Pollack goes on to report that “Gary Gossen, the anthropologist, argues that the more rigid a society becomes, the greater its reliance on subtexts, especially puns, to address sensitive or taboo topics.”[x]  Recall Milton’s situation:  He is old, blind, living in imminent fear because he has been something like the secretary of state for the Taliban, only to see his Puritan party defeated and the monarchy reinstated.  And this is where meaning number 3 of “merit” comes in: “Spiritual credit granted for good works.”  In Catholic theology, a saint has merit to bestow on others; in Calvinist theology, all the merit resides in Christ; none of us mere mortals can earn any of it — it is grace freely given.  So which merit does Satan apply to himself, and who is this Catholic saint meriting “spiritual credit granted for bad works,” raised to his bad eminence, high on a throne of royal state?  Charles II?  Perish the thought.

So this is where we stand:  the difference between pun and word-play is the difference between “pie in this guy” and “Focus: where the sun’s rays meet.”  But, in the case of Milton, the pun never sets on his Satanic majesty’s empire, and we would have to peep about his feet pecking up corns of wordplay for many years to even begin to understand the reach of his rays.  When one does not know the referent of wordplay, one is uncertain of what is being played.  A fine example of this is found in two of Ray Wylie Hubbard’s songs, “The Way of the Fallen” and “Crows,” and the contrast between the two couldn’t be stronger.[xi]  Here are the lyrics to “The Way of the  Fallen:”

down in corpus christi, always around midnight                                                                      you’ll find the devil limpin’ along cause his shoes is too tight                                                        his hair’s up in pigtails, his whiskers are in braids                                                                       he’s talking about the promises he says god forgot he made

oh the way of the fallen is hard                                                                                                        the way of the fallen is hard                                                                                                               the way of the fallen is hard

well the devil’s drinking whiskey he asked me for a match                                                          he lit up a salem and said my friends call me scratch.                                                                     you people act so high and mighty, thinking you’re god’s pride and joy —                            you’re just assembled from boxcars and put together like tinker toys

oh the way of the fallen is hard                                                                                                        the way of the fallen is hard                                                                                                               the way of the fallen is hard

well the devil’s got a billy goat and he feeds him marmalade                                                      he comes from the world of the born to the world of the made                                                     his eyes is always bloodshot, he says he don’t give a damn                                                           he’s mumbling that the world at large is just an elaborate scam.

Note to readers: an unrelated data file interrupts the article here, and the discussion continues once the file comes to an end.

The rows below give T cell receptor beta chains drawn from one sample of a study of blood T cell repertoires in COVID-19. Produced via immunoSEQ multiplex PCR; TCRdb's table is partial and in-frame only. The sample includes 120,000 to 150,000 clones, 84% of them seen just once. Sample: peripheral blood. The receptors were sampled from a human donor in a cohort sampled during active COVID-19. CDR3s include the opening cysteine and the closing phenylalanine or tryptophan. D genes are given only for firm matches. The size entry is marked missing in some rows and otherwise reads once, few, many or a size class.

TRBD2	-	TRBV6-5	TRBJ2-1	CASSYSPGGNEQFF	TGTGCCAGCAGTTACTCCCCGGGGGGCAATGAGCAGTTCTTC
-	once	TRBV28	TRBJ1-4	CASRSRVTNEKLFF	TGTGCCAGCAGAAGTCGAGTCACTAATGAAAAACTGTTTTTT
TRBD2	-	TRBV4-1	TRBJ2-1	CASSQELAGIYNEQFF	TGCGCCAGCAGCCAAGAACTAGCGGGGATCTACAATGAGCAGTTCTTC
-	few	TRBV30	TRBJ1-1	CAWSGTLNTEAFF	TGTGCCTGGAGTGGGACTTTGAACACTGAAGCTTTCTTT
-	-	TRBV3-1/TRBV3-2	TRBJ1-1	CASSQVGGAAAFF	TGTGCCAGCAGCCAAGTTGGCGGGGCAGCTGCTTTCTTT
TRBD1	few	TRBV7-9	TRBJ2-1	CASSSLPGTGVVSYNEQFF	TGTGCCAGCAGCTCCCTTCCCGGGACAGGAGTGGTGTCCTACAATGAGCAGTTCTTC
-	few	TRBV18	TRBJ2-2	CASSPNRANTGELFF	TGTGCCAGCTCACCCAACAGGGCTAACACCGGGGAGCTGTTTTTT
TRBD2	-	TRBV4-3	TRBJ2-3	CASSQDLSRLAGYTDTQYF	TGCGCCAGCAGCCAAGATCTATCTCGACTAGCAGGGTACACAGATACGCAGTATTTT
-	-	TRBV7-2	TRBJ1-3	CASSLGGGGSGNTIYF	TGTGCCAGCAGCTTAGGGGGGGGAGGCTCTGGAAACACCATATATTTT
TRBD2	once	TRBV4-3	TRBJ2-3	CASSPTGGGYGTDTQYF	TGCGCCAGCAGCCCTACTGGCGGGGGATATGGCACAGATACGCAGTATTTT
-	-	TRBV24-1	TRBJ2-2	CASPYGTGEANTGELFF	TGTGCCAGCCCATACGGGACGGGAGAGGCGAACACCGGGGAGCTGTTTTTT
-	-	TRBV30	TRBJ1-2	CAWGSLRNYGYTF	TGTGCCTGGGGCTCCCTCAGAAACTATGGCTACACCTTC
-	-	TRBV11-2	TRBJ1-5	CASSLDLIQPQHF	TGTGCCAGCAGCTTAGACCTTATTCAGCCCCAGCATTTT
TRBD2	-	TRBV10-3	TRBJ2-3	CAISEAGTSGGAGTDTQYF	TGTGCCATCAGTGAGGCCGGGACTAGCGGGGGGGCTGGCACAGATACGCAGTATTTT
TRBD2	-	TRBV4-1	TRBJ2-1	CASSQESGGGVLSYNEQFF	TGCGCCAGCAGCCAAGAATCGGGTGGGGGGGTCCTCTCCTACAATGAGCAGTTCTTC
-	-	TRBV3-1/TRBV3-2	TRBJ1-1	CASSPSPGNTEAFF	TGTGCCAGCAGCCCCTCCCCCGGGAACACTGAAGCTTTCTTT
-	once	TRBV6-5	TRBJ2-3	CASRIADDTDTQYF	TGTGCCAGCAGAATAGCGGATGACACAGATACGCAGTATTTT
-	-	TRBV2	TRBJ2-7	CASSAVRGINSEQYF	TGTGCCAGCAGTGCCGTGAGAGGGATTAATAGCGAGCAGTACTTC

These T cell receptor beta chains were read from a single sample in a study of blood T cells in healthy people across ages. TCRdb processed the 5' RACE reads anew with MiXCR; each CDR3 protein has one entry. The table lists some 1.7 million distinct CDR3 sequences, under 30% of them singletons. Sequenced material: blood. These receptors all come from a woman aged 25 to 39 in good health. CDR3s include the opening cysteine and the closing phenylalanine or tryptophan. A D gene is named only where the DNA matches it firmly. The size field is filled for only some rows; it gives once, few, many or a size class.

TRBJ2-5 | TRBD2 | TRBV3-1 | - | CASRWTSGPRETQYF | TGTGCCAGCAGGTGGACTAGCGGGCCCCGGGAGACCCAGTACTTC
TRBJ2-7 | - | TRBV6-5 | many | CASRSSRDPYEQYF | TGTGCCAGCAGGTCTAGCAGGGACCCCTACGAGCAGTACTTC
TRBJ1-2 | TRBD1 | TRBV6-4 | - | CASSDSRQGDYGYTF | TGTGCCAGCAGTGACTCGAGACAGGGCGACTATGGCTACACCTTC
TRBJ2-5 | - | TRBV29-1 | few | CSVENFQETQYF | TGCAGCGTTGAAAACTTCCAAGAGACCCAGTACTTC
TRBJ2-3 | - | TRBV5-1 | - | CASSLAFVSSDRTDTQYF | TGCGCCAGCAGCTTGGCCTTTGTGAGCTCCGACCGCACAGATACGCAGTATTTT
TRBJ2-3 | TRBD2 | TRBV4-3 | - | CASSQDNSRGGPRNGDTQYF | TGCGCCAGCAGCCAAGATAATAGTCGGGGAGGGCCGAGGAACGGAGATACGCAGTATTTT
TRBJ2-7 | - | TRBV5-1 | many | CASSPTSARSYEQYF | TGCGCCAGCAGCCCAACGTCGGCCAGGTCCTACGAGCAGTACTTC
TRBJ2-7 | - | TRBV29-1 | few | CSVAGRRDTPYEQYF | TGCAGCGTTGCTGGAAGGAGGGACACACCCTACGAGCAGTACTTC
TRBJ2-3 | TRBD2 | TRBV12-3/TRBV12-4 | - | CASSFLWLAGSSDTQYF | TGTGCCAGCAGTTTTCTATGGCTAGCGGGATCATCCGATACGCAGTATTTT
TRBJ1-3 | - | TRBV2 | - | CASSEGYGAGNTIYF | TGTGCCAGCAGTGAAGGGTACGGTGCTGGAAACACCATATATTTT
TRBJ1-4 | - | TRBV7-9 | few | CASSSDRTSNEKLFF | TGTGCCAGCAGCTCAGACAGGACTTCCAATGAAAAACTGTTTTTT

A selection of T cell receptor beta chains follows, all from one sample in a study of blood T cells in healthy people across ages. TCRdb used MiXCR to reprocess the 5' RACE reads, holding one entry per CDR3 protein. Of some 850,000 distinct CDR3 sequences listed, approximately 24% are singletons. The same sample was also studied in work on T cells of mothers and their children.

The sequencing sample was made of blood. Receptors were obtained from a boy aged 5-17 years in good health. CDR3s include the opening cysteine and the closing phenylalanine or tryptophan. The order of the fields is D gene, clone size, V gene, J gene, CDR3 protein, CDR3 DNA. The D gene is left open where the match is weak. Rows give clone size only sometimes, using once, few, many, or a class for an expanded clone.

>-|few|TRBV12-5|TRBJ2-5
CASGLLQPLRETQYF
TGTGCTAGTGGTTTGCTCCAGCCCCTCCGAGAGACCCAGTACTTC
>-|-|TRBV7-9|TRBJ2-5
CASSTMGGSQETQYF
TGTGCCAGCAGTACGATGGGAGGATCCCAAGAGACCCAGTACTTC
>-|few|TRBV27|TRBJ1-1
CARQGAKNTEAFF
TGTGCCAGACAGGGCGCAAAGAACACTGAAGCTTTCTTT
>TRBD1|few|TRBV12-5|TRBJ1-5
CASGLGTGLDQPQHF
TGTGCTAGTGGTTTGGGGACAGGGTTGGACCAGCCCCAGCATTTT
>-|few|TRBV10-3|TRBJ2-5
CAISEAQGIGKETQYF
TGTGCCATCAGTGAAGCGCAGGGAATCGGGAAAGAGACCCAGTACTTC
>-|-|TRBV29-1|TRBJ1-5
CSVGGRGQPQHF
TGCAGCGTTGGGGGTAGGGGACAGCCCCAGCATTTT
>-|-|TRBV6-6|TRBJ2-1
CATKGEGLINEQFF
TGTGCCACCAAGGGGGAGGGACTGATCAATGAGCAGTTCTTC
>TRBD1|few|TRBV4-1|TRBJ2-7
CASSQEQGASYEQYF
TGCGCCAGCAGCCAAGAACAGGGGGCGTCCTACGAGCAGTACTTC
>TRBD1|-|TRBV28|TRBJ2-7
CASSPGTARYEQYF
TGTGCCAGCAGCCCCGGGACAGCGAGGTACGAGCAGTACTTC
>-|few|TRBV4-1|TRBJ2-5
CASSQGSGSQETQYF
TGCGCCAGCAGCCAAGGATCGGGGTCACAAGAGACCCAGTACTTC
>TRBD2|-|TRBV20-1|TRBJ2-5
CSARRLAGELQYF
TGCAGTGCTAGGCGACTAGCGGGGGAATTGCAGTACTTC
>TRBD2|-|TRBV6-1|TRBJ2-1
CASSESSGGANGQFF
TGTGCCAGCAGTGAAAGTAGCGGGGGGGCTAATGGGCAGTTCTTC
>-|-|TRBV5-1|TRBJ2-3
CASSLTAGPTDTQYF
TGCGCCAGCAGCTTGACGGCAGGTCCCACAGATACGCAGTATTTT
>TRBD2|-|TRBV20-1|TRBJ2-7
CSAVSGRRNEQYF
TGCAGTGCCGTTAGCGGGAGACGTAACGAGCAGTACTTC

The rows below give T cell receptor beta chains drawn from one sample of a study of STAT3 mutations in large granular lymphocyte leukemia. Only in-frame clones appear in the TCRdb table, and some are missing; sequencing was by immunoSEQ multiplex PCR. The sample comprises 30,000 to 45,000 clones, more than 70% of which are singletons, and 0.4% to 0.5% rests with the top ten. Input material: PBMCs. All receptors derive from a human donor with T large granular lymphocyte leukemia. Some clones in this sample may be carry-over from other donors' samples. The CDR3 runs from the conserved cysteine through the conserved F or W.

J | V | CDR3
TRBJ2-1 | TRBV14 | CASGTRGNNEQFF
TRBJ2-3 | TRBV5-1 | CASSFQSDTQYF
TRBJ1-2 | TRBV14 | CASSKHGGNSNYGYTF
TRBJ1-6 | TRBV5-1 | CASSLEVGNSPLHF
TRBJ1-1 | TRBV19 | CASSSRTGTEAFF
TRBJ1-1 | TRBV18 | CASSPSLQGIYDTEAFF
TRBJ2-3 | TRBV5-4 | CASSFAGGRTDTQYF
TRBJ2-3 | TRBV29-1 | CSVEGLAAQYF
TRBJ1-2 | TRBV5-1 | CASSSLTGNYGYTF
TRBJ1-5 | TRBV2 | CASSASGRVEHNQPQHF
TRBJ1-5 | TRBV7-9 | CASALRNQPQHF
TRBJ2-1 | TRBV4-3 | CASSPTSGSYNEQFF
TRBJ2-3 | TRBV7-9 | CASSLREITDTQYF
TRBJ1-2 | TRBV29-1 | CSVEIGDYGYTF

oh the way of the fallen is hard                                                                                                        the way of the fallen is hard                                                                                                               the way of the fallen is hard

there’s tears in the devil’s eyes, I ask what’s the matter.                                                               he said these damn religions are spreading like pancake batter                                             then he took off his shoes and said perhaps I should mention                                                       I prefer to die with a bottle of wine without the comfort of religion

oh the way of the fallen is hard                                                                                                        the way of the fallen is hard                                                                                                               the way of the fallen is hard                                                                                                               the way of the fallen is hard                                                                                                               the way of the fallen is hard

Most of you probably recognize that devil as a minor demon in Satan’s hell, or even as a poor devil deserving of your pity, and for most of you I would venture that the Buddhist undertones don’t even register until you read, or hear, “he comes from the world of the born to the world of the made,” if then (and you should all be so lucky as to have heard this song the first time you encountered it, rather than reading it here).  Here, in contrast, are the lyrics for “Crows:”

Some come to in grays and blues and they shake like a tambourine                                    Some wake up and spit on the fire and it acts like gasoline                                                         Yes sir, some drone on and drool doing nothin’ for heaven’s sake                                               Some of them act like crows when they find a dyin’ snake                                                           Even crows act like eagles when they find a dyin’ snake